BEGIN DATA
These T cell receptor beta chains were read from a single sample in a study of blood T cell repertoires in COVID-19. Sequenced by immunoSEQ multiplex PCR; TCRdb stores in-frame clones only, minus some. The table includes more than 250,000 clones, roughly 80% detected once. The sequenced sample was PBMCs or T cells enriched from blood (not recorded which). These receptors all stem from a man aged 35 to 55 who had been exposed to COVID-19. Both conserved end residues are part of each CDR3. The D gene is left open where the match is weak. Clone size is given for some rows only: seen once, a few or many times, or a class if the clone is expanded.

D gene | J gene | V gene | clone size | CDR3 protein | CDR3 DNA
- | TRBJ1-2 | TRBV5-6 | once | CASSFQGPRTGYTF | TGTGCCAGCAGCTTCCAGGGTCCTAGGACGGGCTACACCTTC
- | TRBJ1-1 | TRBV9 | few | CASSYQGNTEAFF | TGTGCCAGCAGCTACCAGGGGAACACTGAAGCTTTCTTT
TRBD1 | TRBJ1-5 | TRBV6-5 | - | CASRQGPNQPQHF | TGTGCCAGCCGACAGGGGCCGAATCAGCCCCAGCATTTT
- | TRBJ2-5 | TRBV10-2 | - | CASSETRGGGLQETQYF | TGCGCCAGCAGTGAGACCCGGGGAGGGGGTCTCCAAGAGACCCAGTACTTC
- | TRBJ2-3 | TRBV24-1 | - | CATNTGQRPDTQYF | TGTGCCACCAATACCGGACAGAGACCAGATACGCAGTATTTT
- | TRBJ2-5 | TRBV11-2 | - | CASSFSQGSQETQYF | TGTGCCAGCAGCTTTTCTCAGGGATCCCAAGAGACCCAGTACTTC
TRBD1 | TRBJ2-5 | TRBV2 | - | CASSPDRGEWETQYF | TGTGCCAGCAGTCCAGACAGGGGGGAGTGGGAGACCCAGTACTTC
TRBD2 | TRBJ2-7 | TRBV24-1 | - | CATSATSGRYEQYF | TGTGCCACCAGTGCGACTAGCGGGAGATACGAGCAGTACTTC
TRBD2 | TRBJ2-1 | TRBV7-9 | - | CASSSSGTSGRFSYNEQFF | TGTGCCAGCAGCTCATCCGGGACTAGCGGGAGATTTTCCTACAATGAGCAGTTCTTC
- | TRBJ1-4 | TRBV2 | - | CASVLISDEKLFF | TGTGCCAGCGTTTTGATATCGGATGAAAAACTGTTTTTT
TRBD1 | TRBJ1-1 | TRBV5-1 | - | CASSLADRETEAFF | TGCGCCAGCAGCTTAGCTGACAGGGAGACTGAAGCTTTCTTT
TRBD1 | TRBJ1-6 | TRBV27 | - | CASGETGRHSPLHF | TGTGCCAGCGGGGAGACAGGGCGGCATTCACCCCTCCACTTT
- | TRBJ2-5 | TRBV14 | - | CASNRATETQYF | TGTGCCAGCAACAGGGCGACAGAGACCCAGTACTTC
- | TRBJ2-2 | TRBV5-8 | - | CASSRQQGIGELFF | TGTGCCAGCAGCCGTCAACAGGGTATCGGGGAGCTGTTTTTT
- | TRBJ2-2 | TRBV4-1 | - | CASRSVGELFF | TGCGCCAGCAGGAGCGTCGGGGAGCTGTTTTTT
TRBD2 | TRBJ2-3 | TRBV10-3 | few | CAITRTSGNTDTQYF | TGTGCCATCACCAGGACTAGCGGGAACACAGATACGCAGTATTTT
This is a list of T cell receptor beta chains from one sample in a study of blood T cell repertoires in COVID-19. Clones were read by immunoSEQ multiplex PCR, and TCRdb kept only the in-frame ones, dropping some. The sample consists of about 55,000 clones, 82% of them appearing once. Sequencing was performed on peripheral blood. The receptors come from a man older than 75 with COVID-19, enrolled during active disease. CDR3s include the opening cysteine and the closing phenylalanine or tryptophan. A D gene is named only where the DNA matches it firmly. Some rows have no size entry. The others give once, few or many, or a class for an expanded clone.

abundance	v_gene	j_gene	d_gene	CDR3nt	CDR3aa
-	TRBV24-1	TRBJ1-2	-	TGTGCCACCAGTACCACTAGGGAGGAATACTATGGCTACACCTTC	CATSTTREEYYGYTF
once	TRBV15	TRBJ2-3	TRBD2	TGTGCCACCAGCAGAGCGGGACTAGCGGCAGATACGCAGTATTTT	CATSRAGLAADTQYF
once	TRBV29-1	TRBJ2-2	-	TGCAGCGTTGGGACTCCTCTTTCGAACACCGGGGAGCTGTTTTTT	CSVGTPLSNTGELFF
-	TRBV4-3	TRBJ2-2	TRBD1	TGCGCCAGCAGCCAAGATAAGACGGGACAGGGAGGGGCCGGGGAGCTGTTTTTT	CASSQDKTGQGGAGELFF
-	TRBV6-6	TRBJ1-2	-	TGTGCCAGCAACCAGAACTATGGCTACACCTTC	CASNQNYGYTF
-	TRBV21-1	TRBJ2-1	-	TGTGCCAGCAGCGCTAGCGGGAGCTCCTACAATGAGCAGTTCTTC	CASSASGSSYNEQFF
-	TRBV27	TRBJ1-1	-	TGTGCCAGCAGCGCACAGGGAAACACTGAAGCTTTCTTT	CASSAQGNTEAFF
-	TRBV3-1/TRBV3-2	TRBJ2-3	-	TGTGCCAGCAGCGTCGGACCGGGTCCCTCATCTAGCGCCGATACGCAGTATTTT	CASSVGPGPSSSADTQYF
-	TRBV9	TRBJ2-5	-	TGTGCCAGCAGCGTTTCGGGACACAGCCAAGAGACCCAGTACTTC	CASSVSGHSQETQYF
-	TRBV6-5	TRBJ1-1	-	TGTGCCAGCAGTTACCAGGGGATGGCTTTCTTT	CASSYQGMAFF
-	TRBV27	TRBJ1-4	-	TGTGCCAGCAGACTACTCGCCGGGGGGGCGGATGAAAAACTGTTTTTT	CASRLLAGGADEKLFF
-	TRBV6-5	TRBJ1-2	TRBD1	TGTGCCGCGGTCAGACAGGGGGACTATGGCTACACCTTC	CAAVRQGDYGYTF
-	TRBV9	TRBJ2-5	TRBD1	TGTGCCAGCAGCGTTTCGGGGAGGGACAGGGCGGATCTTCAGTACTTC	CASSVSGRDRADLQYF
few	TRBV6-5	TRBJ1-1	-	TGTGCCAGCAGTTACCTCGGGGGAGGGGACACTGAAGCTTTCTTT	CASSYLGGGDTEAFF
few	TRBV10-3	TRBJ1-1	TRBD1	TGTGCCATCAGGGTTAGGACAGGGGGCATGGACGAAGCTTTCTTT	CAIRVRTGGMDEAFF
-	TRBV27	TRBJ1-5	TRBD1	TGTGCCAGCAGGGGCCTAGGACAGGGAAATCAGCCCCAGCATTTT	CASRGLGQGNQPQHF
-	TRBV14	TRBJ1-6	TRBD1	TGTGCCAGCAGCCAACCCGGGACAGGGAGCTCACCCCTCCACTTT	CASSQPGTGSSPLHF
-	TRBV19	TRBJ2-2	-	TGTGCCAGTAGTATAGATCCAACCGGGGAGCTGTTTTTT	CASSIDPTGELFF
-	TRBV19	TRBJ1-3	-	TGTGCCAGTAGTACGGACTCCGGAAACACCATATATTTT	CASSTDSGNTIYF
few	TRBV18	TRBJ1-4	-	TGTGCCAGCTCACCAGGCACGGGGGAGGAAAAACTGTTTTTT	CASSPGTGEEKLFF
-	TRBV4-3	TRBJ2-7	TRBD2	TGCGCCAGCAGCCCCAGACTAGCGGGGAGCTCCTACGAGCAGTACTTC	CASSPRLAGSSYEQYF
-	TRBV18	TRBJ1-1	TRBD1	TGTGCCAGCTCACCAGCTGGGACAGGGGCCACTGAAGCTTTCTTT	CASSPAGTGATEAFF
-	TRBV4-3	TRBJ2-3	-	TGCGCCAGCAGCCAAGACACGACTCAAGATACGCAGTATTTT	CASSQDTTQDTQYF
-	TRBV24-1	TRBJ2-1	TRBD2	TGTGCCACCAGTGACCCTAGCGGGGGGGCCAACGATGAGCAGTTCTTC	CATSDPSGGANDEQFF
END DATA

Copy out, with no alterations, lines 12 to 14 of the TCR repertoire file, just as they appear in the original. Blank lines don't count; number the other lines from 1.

- | TRBJ1-4 | TRBV2 | - | CASVLISDEKLFF | TGTGCCAGCGTTTTGATATCGGATGAAAAACTGTTTTTT
TRBD1 | TRBJ1-1 | TRBV5-1 | - | CASSLADRETEAFF | TGCGCCAGCAGCTTAGCTGACAGGGAGACTGAAGCTTTCTTT
TRBD1 | TRBJ1-6 | TRBV27 | - | CASGETGRHSPLHF | TGTGCCAGCGGGGAGACAGGGCGGCATTCACCCCTCCACTTT